What about you? What are you doing this weekend to be the best you that you can be?
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"It seems that at least once a week, and usually more often, I see someone lamenting about how slow they are biking, running, swimming, or whatever. Or how they didn’t go far enough, or saying how horrible their workout was because…wait for it…they were injured."I know I'm 100% guilty of this - in fact, her post could have been directed at me. I'm coming back from injury (very slowly and not to my liking) and I admit that I'm not happy with how many of my runs have gone. I know I've slammed myself on dailymile, twitter, and even in this space here. However, Barb isn't pissed off just because I/we am/are beating ourselves up. She went on to say,
"Can you imagine how I feel reading a post that says something like, “Gah! I’m so slow, how can I even call myself a runner?” then looking at their pace and it’s 2, 3, 4, 5 minutes per mile faster than mine? Those people must look at my run reports and think I’m a total idiot for daring to call myself a runner. No? What else am I supposed to think reading posts like that? Of course they would never say disparaging things about my training, but you know what? They don’t have to. They’re putting me down just fine by treating themselves like that."It has never been my intention to put someone else down (or cause them to feel that way) based upon how I feel about myself. My perceptions of my performance (or my weight, my looks, whatever) are exactly that. MY perceptions about ME. They are in no way a reflection of how I feel about them. She's right - I would never say to someone else what I say to myself most days. My Inner Mean Girl is a royal bitch, but she's only a bitch to me. Just because I'm upset that I ran a 12 minute mile doesn't mean I'm any less proud of someone else who's run a 13 minute mile, or a 15 or 20 minute mile, or for that matter a 7 minute mile. It means I feel like I didn't perform to MY potential. BUT...and this is a big BUT...like one of my friends reminded me, every workout I do, the rest days I take, how I take care of my family and my job I do to make improve myself in some way. Just because I was unhappy about a run doesn't mean I didn't learn something from it or get out of it what I needed, even if at the time I didn't realize it. Every runner has their own set of abilities, talents, work ethic, nutrition, etc that affects how they run every single day. How I run and how I feel about those runs are my feelings. I'm comparing myself to me, although I've definitely been in Barb's position and fight very hard to not compare myself to runners who are much faster than me (and even to the runner I was a year ago because I don't have her abilities right now).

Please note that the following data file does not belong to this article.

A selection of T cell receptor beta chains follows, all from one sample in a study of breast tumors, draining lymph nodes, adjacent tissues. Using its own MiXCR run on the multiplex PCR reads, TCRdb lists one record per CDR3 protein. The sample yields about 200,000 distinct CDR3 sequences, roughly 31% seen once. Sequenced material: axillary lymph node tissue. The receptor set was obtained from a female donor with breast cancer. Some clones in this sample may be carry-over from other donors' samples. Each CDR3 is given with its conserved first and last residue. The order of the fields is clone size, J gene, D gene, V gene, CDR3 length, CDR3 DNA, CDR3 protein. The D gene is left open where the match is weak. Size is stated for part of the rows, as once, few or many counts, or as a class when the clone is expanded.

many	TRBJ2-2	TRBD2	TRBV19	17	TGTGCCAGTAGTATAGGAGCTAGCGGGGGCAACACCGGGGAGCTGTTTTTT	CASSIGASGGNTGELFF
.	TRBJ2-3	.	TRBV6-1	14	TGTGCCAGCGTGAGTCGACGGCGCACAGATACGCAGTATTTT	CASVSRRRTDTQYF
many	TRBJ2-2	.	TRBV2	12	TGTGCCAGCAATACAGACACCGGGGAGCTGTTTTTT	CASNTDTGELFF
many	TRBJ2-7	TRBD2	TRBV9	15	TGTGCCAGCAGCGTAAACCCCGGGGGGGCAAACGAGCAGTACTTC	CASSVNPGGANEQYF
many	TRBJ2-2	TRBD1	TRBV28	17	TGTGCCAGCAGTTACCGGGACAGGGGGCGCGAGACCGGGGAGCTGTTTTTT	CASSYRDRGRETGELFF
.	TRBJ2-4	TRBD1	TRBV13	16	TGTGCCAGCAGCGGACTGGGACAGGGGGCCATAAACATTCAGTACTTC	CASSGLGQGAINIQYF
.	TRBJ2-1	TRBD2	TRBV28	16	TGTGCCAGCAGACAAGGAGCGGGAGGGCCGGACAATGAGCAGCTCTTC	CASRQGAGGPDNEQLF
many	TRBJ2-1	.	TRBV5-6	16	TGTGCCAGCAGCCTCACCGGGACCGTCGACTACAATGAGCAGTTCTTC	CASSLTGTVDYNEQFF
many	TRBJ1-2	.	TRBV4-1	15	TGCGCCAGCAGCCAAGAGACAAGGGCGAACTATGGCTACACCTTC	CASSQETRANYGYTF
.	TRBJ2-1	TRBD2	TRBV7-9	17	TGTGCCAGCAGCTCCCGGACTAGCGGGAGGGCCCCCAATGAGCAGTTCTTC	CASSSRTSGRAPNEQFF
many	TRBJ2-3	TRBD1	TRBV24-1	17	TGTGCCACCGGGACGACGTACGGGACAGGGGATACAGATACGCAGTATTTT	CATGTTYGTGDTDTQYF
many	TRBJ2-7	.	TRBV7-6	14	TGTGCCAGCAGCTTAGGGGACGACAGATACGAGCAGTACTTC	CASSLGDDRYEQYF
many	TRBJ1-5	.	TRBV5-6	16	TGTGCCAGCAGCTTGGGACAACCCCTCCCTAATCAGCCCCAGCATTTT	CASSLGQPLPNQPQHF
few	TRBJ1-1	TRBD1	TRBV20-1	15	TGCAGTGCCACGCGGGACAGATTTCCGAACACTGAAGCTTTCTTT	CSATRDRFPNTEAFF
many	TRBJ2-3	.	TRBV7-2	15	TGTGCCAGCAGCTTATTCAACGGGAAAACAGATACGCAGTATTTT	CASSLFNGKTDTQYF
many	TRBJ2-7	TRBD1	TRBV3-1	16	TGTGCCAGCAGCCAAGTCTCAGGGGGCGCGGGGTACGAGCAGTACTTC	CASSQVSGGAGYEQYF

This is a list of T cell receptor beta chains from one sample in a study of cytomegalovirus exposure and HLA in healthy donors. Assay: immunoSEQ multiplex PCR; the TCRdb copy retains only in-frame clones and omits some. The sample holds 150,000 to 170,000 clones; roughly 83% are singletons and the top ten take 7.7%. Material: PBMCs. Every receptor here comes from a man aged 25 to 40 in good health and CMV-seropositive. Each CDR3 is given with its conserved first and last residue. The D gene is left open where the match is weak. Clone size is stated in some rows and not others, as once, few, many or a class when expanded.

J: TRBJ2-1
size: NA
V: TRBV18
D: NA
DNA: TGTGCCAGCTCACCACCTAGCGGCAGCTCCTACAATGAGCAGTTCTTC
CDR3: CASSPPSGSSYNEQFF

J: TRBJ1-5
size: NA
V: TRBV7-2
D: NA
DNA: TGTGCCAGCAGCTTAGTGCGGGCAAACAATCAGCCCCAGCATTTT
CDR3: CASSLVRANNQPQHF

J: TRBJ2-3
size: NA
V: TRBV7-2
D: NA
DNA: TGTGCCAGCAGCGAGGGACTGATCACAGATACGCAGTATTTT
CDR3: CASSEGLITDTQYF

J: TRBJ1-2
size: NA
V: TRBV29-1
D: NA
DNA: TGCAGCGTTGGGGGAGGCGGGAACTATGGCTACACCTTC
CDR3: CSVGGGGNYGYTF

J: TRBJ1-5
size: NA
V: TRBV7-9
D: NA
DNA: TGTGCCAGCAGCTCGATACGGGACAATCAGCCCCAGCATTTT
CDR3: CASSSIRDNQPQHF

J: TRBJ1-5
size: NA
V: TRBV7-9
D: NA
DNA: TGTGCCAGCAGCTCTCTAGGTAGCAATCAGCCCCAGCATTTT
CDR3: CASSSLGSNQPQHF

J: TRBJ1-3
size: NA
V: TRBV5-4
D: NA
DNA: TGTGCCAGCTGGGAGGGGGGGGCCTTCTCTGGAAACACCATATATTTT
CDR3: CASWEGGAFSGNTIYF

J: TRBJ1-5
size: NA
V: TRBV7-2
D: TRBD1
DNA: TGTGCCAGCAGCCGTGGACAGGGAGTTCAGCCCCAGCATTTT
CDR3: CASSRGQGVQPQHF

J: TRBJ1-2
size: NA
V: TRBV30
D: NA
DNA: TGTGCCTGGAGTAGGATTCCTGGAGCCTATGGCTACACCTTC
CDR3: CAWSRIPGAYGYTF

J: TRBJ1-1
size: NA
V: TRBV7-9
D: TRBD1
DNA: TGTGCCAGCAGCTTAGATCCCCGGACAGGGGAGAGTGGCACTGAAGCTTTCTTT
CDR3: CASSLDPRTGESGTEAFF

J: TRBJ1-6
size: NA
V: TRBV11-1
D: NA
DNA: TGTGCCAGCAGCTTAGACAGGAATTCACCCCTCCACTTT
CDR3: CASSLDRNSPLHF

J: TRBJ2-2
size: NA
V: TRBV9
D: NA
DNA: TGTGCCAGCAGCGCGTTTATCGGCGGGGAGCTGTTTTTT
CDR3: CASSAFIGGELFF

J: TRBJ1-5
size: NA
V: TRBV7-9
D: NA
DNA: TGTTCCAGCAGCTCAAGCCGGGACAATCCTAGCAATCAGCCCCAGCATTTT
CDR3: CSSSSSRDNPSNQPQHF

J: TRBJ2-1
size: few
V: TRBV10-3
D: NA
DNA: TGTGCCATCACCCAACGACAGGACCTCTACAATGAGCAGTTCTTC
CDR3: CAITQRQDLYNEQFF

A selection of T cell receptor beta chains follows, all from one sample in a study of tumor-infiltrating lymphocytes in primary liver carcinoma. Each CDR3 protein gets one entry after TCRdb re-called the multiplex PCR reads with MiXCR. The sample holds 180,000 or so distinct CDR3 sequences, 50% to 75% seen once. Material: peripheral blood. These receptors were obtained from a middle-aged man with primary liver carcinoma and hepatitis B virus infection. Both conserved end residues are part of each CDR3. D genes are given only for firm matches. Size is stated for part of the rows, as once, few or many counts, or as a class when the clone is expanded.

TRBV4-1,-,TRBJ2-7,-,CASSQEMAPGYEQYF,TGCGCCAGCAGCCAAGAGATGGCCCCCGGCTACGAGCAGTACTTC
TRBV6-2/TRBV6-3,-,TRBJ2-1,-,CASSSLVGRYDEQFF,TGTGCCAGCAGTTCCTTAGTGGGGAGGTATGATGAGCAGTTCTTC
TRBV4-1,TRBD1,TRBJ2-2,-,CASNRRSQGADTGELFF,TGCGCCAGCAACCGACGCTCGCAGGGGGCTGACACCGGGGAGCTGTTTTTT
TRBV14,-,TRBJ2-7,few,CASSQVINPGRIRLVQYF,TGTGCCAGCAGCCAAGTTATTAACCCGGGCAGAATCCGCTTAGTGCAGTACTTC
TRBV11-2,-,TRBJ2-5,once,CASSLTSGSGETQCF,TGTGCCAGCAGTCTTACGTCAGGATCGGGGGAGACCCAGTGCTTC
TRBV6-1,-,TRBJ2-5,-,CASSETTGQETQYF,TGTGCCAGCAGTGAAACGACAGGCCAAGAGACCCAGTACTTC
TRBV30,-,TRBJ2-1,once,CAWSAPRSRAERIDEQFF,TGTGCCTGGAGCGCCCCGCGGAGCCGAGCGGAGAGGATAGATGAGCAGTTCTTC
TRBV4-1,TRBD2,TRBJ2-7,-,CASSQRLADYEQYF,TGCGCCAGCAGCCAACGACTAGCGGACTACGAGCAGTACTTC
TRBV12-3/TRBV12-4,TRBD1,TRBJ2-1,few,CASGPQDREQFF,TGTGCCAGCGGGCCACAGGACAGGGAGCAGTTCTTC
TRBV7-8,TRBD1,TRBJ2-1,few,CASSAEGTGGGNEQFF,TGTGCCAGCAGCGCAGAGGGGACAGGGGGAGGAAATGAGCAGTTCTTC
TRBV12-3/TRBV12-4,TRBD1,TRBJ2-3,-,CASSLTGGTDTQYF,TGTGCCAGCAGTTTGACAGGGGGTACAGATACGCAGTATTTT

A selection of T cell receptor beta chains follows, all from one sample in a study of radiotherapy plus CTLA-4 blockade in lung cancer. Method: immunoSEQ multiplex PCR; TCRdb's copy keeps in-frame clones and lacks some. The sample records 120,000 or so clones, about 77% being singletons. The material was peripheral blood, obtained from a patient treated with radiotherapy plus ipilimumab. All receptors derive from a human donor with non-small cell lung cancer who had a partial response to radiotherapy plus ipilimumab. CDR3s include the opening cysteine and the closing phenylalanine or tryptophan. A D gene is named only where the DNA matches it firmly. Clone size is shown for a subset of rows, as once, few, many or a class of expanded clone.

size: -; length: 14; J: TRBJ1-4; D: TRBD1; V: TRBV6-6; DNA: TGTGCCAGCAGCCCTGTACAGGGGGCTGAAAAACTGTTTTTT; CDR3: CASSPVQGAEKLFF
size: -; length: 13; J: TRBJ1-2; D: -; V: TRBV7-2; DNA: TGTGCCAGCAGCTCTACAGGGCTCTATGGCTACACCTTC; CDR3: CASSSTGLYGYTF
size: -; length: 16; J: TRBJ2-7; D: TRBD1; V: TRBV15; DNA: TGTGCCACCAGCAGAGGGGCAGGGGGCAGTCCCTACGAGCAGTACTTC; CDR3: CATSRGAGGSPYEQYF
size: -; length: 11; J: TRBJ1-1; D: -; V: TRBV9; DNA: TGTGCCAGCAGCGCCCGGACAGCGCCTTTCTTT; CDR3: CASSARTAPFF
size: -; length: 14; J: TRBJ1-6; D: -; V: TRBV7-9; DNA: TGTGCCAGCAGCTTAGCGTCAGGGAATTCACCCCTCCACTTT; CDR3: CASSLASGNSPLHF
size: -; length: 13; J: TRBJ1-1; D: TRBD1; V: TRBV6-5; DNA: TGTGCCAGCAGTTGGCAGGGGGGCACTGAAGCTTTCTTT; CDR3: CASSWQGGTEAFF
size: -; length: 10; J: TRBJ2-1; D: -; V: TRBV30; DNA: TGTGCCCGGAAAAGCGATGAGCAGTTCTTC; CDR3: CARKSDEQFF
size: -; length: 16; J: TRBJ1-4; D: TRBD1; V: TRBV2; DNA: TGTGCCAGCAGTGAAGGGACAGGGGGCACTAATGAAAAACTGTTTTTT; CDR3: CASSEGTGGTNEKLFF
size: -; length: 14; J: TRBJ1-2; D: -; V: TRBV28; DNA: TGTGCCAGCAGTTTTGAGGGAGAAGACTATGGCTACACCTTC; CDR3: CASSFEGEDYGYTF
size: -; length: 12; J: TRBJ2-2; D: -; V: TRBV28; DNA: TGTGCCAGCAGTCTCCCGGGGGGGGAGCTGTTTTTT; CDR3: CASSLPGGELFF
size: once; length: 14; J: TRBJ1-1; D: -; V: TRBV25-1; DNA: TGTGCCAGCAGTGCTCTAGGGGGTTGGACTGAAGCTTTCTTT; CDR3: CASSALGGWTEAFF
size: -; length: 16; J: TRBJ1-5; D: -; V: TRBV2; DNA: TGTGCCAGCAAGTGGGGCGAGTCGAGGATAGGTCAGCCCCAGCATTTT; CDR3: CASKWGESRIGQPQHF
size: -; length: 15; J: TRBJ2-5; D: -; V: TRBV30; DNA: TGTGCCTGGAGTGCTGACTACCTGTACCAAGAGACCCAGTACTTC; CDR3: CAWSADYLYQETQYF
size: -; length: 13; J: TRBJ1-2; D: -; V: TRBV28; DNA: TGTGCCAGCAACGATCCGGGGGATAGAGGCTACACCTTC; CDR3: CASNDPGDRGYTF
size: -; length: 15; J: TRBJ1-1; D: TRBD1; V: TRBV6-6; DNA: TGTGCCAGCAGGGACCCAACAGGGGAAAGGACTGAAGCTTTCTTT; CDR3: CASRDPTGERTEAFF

"I pledge to celebrate every workout I do in September. I won’t put myself down just because my pace or distance was not what I had planned. I will celebrate the victory of that workout, which might be as simple as getting out when I really didn’t want to or as profound as a personal record. It doesn’t matter how big or small the victory seems at the time – I will celebrate it and ditch the negative."She's giving us all a little tough love and a wake up call to celebrate what we do and why we do it. Will I be 100% positive all month about my workouts? I highly doubt it. But I will try to focus more on being thankful for the ability to run what I'm capable of running, even if my performance isn't where I feel it should be.